Apple has rolled out a couple of pretty notable updates for its Clips and iMovie apps, adding a number of features for iPhone 13. Both now support ProRes video and the new Cinematic camera mode, as well as ProRAW photos.
Apple late on Tuesday rolled out the latest updates to its iWork and iMovie apps for iPhone and iPad. All now offer full mouse and trackpad support, iCloud file sharing, and a number of other new features and improvements.
Kehlani, an R&B star from Oakland, California, used her time in COVID-19 quarantine to teach herself iMovie — then shot and edited a racy DIY music video at home.
The video for her new single “Toxic” involves creative lighting, a lot of twerking and, um, implied self-care. “Created, directed, edited by me in my room in an hour,” she wrote on Twitter. “Thank U red wine.”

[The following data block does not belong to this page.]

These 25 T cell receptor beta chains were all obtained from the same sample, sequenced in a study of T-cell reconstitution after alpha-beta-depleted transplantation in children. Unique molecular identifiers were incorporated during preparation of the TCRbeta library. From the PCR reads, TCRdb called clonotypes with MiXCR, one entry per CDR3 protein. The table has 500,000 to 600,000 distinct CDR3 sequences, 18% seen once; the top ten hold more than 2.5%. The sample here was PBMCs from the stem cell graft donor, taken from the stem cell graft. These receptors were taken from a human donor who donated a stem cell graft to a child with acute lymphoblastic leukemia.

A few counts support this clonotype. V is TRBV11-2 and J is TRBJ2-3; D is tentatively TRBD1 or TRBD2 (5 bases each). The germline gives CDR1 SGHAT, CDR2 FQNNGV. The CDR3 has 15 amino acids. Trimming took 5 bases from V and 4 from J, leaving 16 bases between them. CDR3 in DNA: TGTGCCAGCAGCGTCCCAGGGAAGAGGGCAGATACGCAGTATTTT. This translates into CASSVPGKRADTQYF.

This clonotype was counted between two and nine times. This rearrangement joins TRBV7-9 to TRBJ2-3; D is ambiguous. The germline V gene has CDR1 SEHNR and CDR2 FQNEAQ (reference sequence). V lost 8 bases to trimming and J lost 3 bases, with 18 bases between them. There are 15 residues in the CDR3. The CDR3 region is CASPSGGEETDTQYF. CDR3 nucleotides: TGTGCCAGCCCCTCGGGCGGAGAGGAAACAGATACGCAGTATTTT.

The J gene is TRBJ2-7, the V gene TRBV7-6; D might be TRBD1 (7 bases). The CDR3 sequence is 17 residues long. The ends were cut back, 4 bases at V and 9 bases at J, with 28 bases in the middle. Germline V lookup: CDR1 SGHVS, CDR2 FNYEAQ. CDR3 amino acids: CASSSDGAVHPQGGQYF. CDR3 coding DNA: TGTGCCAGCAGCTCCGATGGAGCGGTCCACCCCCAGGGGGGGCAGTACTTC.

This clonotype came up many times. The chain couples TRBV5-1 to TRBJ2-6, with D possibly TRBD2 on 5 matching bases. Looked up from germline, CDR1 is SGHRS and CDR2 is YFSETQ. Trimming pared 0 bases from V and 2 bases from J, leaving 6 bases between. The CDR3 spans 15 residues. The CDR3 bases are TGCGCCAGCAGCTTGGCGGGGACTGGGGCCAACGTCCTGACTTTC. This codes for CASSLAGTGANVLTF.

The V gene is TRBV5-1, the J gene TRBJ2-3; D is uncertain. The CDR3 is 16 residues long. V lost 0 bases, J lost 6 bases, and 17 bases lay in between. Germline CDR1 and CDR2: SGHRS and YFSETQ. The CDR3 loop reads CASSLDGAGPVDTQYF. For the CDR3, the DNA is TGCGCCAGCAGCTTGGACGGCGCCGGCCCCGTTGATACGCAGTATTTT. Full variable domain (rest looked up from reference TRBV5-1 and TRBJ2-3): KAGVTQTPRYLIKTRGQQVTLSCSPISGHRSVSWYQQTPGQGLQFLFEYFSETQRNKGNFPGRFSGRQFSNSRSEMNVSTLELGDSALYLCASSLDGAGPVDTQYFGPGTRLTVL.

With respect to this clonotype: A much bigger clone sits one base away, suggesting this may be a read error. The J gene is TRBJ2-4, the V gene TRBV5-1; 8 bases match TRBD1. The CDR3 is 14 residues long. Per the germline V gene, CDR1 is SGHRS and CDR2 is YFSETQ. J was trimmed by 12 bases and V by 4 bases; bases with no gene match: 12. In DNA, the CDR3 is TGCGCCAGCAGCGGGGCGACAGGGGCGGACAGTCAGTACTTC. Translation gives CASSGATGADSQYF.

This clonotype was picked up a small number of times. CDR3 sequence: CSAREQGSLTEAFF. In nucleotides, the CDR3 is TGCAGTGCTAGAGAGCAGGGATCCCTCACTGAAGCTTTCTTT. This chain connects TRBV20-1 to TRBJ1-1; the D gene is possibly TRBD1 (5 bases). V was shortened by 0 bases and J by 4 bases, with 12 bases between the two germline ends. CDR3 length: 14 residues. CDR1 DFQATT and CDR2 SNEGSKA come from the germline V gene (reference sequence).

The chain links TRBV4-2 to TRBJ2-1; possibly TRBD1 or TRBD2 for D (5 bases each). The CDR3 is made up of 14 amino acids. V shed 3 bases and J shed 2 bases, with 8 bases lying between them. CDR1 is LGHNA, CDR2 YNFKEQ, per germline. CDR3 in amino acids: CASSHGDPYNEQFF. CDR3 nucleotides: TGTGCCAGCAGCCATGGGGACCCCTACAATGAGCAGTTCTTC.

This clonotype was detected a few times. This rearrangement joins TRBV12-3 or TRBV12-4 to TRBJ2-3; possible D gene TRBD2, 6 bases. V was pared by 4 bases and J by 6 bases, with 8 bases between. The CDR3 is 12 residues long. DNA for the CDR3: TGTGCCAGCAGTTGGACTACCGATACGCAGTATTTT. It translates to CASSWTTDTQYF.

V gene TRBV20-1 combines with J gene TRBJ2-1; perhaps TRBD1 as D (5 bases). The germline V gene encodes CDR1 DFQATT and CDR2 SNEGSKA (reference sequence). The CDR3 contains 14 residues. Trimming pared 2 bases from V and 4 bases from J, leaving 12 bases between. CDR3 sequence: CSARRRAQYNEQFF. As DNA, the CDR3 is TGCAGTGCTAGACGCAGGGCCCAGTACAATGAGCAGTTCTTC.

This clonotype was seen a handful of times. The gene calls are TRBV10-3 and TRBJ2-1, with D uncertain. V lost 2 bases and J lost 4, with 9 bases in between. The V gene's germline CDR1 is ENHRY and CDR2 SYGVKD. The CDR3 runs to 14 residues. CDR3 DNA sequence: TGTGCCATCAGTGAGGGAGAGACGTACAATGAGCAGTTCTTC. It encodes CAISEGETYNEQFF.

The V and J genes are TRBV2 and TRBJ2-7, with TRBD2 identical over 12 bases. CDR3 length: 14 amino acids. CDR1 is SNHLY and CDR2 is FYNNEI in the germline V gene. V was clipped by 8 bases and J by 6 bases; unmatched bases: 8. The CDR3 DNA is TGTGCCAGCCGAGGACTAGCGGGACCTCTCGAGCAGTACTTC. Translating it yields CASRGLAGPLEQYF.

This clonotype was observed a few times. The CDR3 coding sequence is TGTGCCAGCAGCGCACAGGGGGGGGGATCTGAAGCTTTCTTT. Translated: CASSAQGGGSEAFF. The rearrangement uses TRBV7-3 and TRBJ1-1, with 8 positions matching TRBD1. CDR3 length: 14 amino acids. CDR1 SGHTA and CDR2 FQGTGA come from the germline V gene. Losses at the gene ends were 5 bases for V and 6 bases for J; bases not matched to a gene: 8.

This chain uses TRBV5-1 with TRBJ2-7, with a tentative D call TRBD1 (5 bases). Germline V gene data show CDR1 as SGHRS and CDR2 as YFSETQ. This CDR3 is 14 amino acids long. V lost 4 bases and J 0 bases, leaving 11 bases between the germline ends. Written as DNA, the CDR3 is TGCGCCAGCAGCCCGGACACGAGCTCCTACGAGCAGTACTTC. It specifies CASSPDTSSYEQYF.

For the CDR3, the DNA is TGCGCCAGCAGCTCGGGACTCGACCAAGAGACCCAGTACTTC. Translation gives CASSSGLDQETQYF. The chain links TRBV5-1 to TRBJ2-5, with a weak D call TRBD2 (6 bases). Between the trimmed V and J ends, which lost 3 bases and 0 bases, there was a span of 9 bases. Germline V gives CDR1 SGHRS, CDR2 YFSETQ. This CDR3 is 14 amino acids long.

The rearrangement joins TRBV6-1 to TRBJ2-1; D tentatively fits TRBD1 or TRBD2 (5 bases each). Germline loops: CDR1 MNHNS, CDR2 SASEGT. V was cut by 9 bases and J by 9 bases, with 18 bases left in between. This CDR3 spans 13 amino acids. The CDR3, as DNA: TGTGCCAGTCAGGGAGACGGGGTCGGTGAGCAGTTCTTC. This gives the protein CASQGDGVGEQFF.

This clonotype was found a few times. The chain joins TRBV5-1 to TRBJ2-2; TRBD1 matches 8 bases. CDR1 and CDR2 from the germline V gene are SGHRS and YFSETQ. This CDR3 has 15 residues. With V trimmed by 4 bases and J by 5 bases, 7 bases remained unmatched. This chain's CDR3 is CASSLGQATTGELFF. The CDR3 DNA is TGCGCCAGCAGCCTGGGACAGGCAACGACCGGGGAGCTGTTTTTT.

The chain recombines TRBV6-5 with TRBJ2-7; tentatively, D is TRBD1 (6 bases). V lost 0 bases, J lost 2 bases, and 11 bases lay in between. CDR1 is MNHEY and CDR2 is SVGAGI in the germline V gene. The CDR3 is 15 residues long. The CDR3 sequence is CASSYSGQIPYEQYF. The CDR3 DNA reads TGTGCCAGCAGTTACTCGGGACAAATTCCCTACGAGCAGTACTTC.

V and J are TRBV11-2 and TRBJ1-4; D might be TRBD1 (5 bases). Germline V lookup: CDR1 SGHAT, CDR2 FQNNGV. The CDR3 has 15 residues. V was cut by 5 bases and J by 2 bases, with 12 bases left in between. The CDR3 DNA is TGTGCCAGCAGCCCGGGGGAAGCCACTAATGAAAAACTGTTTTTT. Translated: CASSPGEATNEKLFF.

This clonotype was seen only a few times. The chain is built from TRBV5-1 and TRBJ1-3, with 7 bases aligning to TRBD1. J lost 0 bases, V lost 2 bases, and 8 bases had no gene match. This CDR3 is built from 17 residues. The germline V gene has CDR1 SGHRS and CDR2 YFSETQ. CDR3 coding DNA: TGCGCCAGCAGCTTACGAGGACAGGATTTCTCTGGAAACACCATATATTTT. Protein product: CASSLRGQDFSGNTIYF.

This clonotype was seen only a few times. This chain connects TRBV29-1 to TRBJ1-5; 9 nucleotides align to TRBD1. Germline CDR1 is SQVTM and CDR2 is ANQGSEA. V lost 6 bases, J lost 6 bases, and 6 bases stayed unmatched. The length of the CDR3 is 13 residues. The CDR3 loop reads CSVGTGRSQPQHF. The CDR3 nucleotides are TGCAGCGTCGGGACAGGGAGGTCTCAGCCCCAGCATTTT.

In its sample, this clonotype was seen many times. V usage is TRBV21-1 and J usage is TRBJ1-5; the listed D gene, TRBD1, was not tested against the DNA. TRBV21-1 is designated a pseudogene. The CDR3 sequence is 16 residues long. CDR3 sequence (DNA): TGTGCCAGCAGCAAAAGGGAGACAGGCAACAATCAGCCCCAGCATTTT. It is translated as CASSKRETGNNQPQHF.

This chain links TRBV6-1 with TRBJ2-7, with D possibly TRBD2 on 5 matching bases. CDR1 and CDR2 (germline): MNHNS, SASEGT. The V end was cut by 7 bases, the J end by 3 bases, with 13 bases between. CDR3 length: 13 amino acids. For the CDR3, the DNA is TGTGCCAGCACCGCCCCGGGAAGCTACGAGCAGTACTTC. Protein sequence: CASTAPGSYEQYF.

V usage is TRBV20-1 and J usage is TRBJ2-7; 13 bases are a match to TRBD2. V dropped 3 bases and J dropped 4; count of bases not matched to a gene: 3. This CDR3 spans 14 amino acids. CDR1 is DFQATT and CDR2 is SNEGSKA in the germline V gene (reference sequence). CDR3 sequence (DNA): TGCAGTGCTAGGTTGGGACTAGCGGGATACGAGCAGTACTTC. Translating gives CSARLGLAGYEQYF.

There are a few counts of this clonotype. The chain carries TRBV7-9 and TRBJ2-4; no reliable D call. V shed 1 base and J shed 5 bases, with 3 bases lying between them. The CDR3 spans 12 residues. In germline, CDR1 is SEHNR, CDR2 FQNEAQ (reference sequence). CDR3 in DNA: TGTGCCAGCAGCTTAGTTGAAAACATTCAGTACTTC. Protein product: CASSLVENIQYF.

The death of iTunes might finally be on the horizon. Or, at least, the downsizing of iTunes certainly seems to be.
iOS developer Steve Troughton-Smith revealed today that he unearthed evidence about Apple’s plans to make separate apps for Music, Podcasts and Books. iTunes slowly morphed into a bloated beast over the last decade, so paring down the app would be welcomed by Mac users. But Troughton-Smith warns not to get your hopes up too high just yet.
The best apps made by Apple for iPhone and iPad are finally available for free to all users.
As part of an update to its iWork and iLife apps this morning, Apple changed the price for both the Mac and iOS versions, giving customers access to a suite of apps that can be used for music and video or getting work done.
Apple’s new app Clips finally arrived on the App Store today, bringing iPhone and iPad owners an all-new way to make fun and silly videos that are perfect for social networks.
Clips lets users combine video clips, photos and music into short videos that can be up to an hour long. You can also add flair to your videos by adding filters, emoji, stickers, captions and more. But according to some early reviews, navigating the simple app can be a bit complex.